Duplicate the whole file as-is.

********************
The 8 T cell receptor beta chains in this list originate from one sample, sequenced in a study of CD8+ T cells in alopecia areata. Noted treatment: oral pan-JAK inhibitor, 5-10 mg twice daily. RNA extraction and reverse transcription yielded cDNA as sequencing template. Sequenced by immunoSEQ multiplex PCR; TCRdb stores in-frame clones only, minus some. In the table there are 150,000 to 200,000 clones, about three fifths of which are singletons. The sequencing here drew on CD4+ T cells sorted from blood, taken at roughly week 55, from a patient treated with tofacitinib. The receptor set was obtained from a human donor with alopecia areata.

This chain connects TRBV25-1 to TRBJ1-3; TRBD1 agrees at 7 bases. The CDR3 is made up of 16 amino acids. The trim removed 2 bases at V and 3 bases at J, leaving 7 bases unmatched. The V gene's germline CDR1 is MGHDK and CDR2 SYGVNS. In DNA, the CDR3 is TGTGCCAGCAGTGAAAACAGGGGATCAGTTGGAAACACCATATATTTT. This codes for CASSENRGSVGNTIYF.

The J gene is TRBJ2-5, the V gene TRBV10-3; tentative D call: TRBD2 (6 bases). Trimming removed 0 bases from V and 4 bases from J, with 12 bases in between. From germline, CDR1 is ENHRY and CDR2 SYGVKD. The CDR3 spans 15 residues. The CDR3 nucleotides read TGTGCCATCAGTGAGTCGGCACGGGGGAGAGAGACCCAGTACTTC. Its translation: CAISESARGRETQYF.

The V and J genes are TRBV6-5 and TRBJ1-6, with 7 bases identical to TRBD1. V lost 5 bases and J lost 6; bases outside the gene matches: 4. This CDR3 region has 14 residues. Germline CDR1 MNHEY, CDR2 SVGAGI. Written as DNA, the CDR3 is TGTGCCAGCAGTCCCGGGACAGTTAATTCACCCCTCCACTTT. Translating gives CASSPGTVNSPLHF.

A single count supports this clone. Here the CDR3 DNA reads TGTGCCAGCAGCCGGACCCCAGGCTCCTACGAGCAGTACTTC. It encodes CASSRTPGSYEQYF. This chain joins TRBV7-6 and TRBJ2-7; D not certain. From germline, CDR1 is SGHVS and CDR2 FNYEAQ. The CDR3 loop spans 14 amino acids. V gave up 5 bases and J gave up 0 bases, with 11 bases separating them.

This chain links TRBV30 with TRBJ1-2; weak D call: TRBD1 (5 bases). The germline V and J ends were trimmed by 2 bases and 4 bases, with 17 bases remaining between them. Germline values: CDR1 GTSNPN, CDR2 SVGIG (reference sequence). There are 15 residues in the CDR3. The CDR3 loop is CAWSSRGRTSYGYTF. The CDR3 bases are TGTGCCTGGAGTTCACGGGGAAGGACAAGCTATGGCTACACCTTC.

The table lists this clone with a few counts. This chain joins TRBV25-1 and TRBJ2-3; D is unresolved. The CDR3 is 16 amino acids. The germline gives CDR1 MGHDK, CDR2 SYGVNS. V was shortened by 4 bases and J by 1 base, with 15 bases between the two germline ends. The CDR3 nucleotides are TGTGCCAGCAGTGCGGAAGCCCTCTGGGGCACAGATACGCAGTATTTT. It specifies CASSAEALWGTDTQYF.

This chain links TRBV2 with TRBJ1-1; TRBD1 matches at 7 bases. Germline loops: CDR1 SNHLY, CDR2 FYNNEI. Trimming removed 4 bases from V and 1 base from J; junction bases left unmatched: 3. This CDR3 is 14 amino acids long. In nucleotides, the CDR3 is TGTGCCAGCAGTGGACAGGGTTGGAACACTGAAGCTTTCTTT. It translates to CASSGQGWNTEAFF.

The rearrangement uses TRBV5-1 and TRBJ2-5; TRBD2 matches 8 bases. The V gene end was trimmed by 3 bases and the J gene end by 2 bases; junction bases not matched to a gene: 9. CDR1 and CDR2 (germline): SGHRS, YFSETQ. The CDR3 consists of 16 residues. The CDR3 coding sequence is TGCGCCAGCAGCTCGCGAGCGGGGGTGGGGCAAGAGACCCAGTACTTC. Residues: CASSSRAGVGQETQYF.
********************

The 8 T cell receptor beta chains in this list originate from one sample, sequenced in a study of CD8+ T cells in alopecia areata. Noted treatment: oral pan-JAK inhibitor, 5-10 mg twice daily. RNA extraction and reverse transcription yielded cDNA as sequencing template. Sequenced by immunoSEQ multiplex PCR; TCRdb stores in-frame clones only, minus some. In the table there are 150,000 to 200,000 clones, about three fifths of which are singletons. The sequencing here drew on CD4+ T cells sorted from blood, taken at roughly week 55, from a patient treated with tofacitinib. The receptor set was obtained from a human donor with alopecia areata.

This chain connects TRBV25-1 to TRBJ1-3; TRBD1 agrees at 7 bases. The CDR3 is made up of 16 amino acids. The trim removed 2 bases at V and 3 bases at J, leaving 7 bases unmatched. The V gene's germline CDR1 is MGHDK and CDR2 SYGVNS. In DNA, the CDR3 is TGTGCCAGCAGTGAAAACAGGGGATCAGTTGGAAACACCATATATTTT. This codes for CASSENRGSVGNTIYF.

The J gene is TRBJ2-5, the V gene TRBV10-3; tentative D call: TRBD2 (6 bases). Trimming removed 0 bases from V and 4 bases from J, with 12 bases in between. From germline, CDR1 is ENHRY and CDR2 SYGVKD. The CDR3 spans 15 residues. The CDR3 nucleotides read TGTGCCATCAGTGAGTCGGCACGGGGGAGAGAGACCCAGTACTTC. Its translation: CAISESARGRETQYF.

The V and J genes are TRBV6-5 and TRBJ1-6, with 7 bases identical to TRBD1. V lost 5 bases and J lost 6; bases outside the gene matches: 4. This CDR3 region has 14 residues. Germline CDR1 MNHEY, CDR2 SVGAGI. Written as DNA, the CDR3 is TGTGCCAGCAGTCCCGGGACAGTTAATTCACCCCTCCACTTT. Translating gives CASSPGTVNSPLHF.

A single count supports this clone. Here the CDR3 DNA reads TGTGCCAGCAGCCGGACCCCAGGCTCCTACGAGCAGTACTTC. It encodes CASSRTPGSYEQYF. This chain joins TRBV7-6 and TRBJ2-7; D not certain. From germline, CDR1 is SGHVS and CDR2 FNYEAQ. The CDR3 loop spans 14 amino acids. V gave up 5 bases and J gave up 0 bases, with 11 bases separating them.

This chain links TRBV30 with TRBJ1-2; weak D call: TRBD1 (5 bases). The germline V and J ends were trimmed by 2 bases and 4 bases, with 17 bases remaining between them. Germline values: CDR1 GTSNPN, CDR2 SVGIG (reference sequence). There are 15 residues in the CDR3. The CDR3 loop is CAWSSRGRTSYGYTF. The CDR3 bases are TGTGCCTGGAGTTCACGGGGAAGGACAAGCTATGGCTACACCTTC.

The table lists this clone with a few counts. This chain joins TRBV25-1 and TRBJ2-3; D is unresolved. The CDR3 is 16 amino acids. The germline gives CDR1 MGHDK, CDR2 SYGVNS. V was shortened by 4 bases and J by 1 base, with 15 bases between the two germline ends. The CDR3 nucleotides are TGTGCCAGCAGTGCGGAAGCCCTCTGGGGCACAGATACGCAGTATTTT. It specifies CASSAEALWGTDTQYF.

This chain links TRBV2 with TRBJ1-1; TRBD1 matches at 7 bases. Germline loops: CDR1 SNHLY, CDR2 FYNNEI. Trimming removed 4 bases from V and 1 base from J; junction bases left unmatched: 3. This CDR3 is 14 amino acids long. In nucleotides, the CDR3 is TGTGCCAGCAGTGGACAGGGTTGGAACACTGAAGCTTTCTTT. It translates to CASSGQGWNTEAFF.

The rearrangement uses TRBV5-1 and TRBJ2-5; TRBD2 matches 8 bases. The V gene end was trimmed by 3 bases and the J gene end by 2 bases; junction bases not matched to a gene: 9. CDR1 and CDR2 (germline): SGHRS, YFSETQ. The CDR3 consists of 16 residues. The CDR3 coding sequence is TGCGCCAGCAGCTCGCGAGCGGGGGTGGGGCAAGAGACCCAGTACTTC. Residues: CASSSRAGVGQETQYF.